With a reputation as an accurate, straightforward economist, Alan Beaulieu has been delivering award-winning workshops and economic analysis seminars across the world to thousands of business executives for the last 30 years.
It has been my pleasure to talk with numerous executives in different industries over the last few weeks, and many of them are still wondering if we are in a recession. We have dealt with that in prior blogs, so we won’t go into that in depth other than to say that real (inflation-adjusted) GDP grew at a normal pace from June to September, and the 3MMA established a record high.
While the economy as measured by GDP has never been higher, many still wonder if we are on the cusp of a recession if not in one now. We are not on such a cusp, at least not yet. Other TrendsTalks and blogs have dealt with the danger lurking if the Federal Reserve Board remains overly aggressive, so we won’t go into that either at this time. What we will do is look at some specific industries that are performing quite well. Please note that the following are production indexes, which means they are not stated in dollars and thus not inflated by rising prices. The NAICS codes are provided to make it easier to identify what is included on each row. I recommend searching for “NAICS code lookup” for an easy-to-use source for broader definitions. The US Census Bureau also provides detailed definitions for the NAICS codes .
Please note the righthand column on the table below. Five of the eight industry segments have 12MMAs that are at their highest in at least seven years, with two at 14-year highs. With production at these levels, readers engaged in these industries are likely to be busy. These lofty levels are the result of strong demand and have been reached despite supply chain issues. Firms that have managed costs, have been able to raise prices, and have managed customer expectations have likely enjoyed a good measure of prosperity from these management skills and from volume increases despite the supply chain and inflation headwinds.
All eight industries show 12/12s that are in Phase C, Slowing Growth. The rate of 12MMA rise will be slowing in Pharmaceuticals, Fabricated Metals, and Electrical Equipment. This is evidenced by the respective 3/12 Phase C designations, with the 3/12s tracking below the 12/12s. Industry participants should set 2023 budget and production plans for an increase over 2023. but not at the sharp year-over-year growth rates realized in 2022.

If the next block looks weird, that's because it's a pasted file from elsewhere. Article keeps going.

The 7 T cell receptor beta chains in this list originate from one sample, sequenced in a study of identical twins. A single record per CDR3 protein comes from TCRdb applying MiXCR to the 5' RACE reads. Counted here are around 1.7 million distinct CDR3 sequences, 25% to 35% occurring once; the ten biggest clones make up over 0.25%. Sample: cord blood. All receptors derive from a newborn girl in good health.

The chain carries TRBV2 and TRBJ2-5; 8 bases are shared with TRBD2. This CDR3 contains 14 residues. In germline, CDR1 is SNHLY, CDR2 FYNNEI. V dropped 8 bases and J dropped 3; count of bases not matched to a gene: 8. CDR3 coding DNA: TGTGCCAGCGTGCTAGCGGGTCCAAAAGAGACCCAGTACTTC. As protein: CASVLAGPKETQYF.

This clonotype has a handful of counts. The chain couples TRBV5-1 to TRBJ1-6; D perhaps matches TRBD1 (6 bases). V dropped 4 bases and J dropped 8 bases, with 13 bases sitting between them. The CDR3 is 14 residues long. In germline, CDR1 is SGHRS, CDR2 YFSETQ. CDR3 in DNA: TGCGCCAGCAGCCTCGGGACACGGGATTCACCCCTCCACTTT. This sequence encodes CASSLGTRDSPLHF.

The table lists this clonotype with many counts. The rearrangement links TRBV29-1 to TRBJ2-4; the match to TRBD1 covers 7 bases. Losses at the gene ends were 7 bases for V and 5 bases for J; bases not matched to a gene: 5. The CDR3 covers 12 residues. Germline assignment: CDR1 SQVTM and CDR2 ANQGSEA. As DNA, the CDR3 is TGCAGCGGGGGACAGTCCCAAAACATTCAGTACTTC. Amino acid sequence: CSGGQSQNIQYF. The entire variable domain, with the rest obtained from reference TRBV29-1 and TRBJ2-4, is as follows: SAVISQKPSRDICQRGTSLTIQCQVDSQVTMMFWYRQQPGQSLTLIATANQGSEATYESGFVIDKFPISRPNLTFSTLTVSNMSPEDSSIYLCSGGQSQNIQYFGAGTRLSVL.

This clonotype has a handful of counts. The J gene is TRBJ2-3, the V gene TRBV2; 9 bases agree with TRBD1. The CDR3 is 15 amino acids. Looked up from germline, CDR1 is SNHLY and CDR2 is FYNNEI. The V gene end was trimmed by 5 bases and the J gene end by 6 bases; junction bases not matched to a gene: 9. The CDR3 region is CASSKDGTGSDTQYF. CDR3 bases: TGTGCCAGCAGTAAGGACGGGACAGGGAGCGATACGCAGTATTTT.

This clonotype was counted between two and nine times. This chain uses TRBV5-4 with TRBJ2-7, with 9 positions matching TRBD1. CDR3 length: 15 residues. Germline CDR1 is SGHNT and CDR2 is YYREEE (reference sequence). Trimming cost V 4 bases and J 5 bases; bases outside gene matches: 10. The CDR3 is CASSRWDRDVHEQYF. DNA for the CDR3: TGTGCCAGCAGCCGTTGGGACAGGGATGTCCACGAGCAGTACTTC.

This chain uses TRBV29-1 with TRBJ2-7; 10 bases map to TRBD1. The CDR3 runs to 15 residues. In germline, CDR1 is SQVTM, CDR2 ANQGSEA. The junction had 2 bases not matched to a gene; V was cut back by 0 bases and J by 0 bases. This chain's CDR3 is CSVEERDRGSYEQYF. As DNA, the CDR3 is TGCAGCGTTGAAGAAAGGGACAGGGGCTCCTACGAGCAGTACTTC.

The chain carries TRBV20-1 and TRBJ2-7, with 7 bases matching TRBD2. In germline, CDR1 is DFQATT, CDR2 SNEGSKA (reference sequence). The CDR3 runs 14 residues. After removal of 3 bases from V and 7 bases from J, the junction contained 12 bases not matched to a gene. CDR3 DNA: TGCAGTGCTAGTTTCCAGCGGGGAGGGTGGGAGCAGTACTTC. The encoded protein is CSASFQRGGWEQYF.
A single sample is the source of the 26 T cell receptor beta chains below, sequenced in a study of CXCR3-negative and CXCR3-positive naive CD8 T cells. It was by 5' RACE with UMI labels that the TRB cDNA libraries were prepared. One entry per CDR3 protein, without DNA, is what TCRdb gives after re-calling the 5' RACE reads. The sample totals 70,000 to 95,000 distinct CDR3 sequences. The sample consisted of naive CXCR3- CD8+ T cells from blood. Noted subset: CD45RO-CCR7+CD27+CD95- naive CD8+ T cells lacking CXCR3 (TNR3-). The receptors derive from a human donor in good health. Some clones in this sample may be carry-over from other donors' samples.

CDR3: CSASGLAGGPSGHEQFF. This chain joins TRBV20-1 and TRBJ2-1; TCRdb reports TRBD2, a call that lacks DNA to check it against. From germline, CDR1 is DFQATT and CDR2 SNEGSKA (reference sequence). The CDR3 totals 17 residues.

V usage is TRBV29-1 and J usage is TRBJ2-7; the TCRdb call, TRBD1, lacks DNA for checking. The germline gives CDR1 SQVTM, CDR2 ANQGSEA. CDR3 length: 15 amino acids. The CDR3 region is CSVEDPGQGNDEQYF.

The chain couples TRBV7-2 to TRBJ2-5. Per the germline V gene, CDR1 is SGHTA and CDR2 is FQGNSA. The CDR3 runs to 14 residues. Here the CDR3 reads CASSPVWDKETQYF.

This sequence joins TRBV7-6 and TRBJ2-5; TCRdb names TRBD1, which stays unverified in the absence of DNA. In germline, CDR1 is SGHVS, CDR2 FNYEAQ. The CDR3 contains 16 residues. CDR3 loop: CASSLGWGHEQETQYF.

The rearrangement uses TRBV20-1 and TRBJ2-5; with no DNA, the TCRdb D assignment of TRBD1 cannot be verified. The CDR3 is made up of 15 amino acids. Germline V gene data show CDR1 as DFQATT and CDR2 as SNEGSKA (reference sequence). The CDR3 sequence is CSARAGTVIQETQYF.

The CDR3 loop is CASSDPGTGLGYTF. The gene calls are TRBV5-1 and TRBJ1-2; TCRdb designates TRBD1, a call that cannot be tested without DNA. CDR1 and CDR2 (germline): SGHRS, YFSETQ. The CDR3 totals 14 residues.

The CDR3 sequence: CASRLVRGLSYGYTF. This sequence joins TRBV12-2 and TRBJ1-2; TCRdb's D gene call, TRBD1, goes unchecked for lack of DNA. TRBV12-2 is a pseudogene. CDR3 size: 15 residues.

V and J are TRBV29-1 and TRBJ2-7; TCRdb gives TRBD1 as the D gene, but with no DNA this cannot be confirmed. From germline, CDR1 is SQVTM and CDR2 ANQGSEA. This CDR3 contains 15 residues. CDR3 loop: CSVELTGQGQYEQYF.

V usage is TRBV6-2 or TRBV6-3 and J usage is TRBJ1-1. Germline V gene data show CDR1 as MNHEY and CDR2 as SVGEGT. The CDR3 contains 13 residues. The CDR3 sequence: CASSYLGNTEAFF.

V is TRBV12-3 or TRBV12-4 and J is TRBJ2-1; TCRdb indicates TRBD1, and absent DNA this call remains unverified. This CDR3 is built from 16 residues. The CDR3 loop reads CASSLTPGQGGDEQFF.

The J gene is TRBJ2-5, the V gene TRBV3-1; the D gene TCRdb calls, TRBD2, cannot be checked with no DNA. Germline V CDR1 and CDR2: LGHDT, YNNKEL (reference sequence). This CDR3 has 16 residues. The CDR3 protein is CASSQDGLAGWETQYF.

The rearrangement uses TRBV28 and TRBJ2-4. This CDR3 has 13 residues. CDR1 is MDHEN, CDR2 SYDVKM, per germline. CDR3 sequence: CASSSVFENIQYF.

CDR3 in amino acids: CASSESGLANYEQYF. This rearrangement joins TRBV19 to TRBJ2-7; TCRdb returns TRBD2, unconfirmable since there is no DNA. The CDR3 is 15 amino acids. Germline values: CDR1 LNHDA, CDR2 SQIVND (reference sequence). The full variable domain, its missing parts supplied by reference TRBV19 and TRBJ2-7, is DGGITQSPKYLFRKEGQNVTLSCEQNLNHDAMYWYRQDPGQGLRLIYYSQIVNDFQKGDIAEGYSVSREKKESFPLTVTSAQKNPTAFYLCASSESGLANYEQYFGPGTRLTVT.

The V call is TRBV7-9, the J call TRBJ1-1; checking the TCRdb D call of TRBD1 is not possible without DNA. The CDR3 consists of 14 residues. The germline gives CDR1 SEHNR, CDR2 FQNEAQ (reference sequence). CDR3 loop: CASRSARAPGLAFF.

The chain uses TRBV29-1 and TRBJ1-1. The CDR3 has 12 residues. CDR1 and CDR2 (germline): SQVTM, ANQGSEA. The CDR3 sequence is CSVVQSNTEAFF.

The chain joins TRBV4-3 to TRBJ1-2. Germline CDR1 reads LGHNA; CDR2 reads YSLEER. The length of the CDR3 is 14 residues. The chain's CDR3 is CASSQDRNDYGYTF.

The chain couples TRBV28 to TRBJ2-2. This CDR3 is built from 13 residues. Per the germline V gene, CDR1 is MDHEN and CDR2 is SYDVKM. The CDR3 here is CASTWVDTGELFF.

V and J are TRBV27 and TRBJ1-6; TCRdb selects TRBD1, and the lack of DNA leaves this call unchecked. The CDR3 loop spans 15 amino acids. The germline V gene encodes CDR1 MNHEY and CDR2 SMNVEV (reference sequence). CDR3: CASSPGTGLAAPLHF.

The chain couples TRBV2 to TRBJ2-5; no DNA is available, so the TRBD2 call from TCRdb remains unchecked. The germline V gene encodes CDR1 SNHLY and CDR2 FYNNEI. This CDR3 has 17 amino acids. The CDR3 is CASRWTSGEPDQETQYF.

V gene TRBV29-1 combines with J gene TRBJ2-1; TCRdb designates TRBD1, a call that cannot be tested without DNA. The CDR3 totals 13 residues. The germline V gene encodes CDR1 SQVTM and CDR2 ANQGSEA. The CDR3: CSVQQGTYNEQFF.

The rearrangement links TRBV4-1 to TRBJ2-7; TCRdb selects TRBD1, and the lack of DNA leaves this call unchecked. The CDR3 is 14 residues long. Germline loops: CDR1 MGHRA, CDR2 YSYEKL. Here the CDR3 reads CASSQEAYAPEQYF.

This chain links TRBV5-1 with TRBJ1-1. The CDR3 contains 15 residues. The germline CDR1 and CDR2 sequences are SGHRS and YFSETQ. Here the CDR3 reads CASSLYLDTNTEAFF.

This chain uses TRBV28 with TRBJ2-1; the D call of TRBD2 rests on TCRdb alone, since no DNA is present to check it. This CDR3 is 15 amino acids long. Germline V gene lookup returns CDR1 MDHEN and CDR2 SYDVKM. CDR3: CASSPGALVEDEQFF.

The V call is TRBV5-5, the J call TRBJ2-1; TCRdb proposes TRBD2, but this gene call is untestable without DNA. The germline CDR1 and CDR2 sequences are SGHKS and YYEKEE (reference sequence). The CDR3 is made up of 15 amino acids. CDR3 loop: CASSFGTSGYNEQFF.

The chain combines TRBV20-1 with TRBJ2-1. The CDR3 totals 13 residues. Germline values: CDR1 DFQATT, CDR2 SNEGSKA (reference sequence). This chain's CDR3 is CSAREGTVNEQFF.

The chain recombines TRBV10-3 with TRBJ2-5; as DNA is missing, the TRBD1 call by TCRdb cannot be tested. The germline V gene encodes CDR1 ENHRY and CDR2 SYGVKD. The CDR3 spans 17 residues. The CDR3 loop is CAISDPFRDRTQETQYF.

Manufacturing (excluding Motor Vehicles), Industrial Machinery, and Aerospace Products & Parts are in Phase C, which means the 12MMAs may continue to rise in 2023, albeit at a slowing pace. Readers engaged in Manufacturing (excluding Motor Vehicles), Industrial Machinery, and Aerospace Products & Parts may experience ongoing opportunities for prosperity in 2023.
The 12MMA for Rubber and Plastics Production is currently at the highest level in 14 years. Industry participants should plan on being busier in the coming quarters than they currently are. Cash planning and asset allocation and deployment will be challenging, but efficient operators with clear competitive advantages should find prosperity in 2023 if they successfully manage the labor issues (a subject of a future blog).
One of the keys to prosperity in 2023 will be knowing where you are in the business cycle by means of rate-of-change analysis. Another key will be realizing that your business and industry are not looking at a recession over at least the next few quarters. Constantly planning for recession distracts a business from maximizing existing and future opportunities. Lastly, we suggest a study of how future rate hikes by the Federal Reserve Board are likely to impact (or not impact) your industry and your company. We can help you with that.